In the meantime, the work does not grind to a halt: part of making sure that the transition from interim to settled leadership is as successful as possible involves the interim leader continuing to help shape plans for the future, and that continues here at church. Working with the RE Action Team, last year we created a Curriculum Grid which selected curriculum not just for last year and this, but for next year and potentially, the year after. That allows all of us to know what our intentions and plans will be for next year and – if your new settled leader concurs, for the year after – and to help all of you who are lay leaders in faith formation programs know what the expected program will be that your children and youth will participate in.
We will be seeking out team leaders and teachers within the next week and this effort will be ongoing through the spring, with the goal of fully staffing this program before the end of ‘regular’ worship services in June. Doing this means that your new settled religious leader can enter the church ‘system’ with a robust program that is ready to go in August – that is the best possible way to welcome a new leader and support their ongoing ministry.
And there is record-keeping and information-gathering as well. When I depart Follen on June 30th, I’ll be leaving my successor both a personal letter with information about how I’ve experienced this transitional ministry, and offering as much detail as I can provide about the ABC’s of religious education ministry here. The files will be up-to-date and complete, the curriculum and RE supplies as well-organized as possible (even within the midst of upheaval due to a large building project), and an FAQ provided that will endeavor to quickly answer all “how do I…” questions that might arise. Ensuring a smooth and supportive transition is key to building in ongoing vitality here at Follen, and I am committed to making sure that exists.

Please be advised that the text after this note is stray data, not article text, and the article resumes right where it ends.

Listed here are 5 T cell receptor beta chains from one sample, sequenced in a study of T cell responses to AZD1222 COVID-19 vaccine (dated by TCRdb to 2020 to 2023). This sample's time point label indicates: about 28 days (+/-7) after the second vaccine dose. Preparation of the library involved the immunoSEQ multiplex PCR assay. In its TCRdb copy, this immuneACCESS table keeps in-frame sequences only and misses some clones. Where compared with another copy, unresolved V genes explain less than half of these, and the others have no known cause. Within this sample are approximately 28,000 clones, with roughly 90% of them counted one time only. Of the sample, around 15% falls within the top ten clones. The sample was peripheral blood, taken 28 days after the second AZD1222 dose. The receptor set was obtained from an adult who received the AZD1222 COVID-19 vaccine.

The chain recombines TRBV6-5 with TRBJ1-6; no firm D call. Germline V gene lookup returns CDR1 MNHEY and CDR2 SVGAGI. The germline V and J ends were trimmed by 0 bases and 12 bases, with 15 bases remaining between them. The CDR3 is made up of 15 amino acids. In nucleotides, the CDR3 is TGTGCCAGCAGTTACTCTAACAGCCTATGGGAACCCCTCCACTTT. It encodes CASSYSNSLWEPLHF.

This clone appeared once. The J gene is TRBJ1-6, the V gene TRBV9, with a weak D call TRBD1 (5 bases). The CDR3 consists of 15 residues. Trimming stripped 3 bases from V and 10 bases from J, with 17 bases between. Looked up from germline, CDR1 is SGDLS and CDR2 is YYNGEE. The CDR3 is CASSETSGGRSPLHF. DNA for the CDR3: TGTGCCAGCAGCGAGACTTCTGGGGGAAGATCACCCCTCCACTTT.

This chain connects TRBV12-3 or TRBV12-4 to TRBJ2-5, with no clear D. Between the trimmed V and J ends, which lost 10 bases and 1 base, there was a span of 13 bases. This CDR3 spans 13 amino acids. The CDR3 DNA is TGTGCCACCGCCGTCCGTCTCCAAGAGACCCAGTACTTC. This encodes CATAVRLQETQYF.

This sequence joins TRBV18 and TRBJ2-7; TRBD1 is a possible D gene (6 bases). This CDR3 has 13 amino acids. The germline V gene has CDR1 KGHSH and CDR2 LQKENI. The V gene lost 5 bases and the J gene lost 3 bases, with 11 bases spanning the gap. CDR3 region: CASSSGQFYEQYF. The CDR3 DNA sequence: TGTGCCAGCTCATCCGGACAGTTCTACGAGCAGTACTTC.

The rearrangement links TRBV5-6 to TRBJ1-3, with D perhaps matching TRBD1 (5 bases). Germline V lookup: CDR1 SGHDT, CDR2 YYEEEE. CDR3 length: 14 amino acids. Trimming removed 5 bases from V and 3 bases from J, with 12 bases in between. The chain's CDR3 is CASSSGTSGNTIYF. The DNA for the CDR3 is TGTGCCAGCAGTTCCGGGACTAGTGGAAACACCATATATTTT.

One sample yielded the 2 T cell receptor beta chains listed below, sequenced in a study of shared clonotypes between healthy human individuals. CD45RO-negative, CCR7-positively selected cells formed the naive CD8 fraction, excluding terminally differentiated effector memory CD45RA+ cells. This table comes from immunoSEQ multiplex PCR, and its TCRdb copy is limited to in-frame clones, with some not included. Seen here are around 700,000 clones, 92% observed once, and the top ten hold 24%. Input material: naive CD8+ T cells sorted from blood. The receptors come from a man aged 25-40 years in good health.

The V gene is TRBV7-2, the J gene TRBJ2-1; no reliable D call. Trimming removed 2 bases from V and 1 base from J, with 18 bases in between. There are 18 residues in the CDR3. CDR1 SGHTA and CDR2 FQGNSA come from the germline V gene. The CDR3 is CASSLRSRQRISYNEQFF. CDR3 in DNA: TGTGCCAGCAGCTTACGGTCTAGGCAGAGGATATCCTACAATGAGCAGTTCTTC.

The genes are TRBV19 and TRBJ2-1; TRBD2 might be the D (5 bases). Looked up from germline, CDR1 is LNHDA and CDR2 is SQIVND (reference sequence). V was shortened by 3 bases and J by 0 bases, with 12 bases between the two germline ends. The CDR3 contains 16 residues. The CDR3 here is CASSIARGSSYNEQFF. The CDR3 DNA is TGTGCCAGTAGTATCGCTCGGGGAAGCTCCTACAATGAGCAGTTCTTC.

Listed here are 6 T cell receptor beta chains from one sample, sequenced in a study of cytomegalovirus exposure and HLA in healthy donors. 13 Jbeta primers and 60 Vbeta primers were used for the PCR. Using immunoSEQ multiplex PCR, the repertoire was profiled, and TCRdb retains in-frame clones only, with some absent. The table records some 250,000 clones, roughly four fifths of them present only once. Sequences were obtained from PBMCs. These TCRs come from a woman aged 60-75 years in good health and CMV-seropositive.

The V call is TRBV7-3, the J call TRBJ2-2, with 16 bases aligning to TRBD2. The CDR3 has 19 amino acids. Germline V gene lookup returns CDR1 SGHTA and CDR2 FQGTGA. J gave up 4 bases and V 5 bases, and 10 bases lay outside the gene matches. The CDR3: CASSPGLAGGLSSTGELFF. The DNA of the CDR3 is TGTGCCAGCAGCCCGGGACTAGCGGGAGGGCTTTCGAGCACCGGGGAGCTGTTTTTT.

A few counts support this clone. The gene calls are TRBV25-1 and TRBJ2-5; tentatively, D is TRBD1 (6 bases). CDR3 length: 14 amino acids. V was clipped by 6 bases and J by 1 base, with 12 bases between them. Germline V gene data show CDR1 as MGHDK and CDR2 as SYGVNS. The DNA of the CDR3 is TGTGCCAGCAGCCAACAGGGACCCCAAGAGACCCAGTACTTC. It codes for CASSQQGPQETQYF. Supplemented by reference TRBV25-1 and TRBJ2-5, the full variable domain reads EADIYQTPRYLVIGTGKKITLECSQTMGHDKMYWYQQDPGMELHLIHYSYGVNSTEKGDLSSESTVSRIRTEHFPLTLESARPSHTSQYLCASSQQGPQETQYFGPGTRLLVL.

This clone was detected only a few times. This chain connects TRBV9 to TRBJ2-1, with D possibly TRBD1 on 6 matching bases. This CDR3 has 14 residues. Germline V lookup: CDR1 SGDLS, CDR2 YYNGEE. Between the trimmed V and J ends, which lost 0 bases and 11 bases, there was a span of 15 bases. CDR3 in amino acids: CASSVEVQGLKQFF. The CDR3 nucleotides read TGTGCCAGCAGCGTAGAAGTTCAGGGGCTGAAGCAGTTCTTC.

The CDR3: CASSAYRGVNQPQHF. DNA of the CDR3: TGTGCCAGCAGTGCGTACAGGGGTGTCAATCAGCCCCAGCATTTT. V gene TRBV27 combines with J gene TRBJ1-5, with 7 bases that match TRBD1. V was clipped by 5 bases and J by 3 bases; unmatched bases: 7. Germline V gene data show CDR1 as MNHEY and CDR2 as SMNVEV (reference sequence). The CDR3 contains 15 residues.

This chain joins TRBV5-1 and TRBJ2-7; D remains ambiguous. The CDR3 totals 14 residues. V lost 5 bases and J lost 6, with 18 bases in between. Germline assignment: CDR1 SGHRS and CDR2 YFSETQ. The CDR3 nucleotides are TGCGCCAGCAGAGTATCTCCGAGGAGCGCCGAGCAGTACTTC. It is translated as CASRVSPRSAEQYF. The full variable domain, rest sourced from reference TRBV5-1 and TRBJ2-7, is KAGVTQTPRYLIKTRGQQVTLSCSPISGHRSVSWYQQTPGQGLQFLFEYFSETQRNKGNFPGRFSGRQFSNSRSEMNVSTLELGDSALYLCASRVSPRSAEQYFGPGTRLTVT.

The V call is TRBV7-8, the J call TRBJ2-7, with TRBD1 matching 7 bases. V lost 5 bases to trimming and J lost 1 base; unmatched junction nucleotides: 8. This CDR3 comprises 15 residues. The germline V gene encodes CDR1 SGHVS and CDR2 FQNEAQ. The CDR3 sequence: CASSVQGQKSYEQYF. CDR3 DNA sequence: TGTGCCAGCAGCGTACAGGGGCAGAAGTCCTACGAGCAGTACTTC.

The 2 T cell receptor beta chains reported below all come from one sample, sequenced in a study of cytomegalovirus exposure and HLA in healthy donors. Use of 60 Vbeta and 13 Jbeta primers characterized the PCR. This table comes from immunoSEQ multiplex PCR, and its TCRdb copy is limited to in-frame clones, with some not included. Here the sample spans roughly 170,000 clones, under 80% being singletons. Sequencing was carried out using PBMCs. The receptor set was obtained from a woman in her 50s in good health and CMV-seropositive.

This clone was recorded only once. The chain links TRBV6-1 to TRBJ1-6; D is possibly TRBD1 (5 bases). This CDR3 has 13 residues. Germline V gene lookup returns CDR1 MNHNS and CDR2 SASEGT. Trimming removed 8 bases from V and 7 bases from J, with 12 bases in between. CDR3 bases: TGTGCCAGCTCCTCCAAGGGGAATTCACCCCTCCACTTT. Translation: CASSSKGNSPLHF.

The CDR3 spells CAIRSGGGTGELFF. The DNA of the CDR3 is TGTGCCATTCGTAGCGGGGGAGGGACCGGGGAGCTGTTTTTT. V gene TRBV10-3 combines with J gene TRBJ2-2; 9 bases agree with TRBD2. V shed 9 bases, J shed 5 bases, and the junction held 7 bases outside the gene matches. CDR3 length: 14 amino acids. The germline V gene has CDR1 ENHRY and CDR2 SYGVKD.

And then there’s the ‘closure’ part. Transitional leadership is not all smooth, and I well know both that my arrival at Follen was challenged by the shape that the program was in when I arrived, and by the changes – some of them abrupt – that I felt needed to be made in order to make the RE program operational and healthy. I hope you will believe that those changes were made out of a deep commitment to ensuring that Follen would be able to claim a stable, functional, and even superior, religious education program – one that not only offered support and love for children but also religious growth and learning and above all, personal safety.
We have come a long way in the months since August, 2016. It has surely not all been smooth but it has been formative and, I pray, supportive of this congregation’s over-arching vision for itself, both now and in the future. For the leave-taking part, I hope that you will want to identify a time for both formal and informal goodbyes, knowing that in saying goodbye well, we engage not only in an important act of transition and closure, but take another step toward making sure that we all are embracing health and vitality in this historic and important UU congregation. May it be so.
Interim Director of Religious Education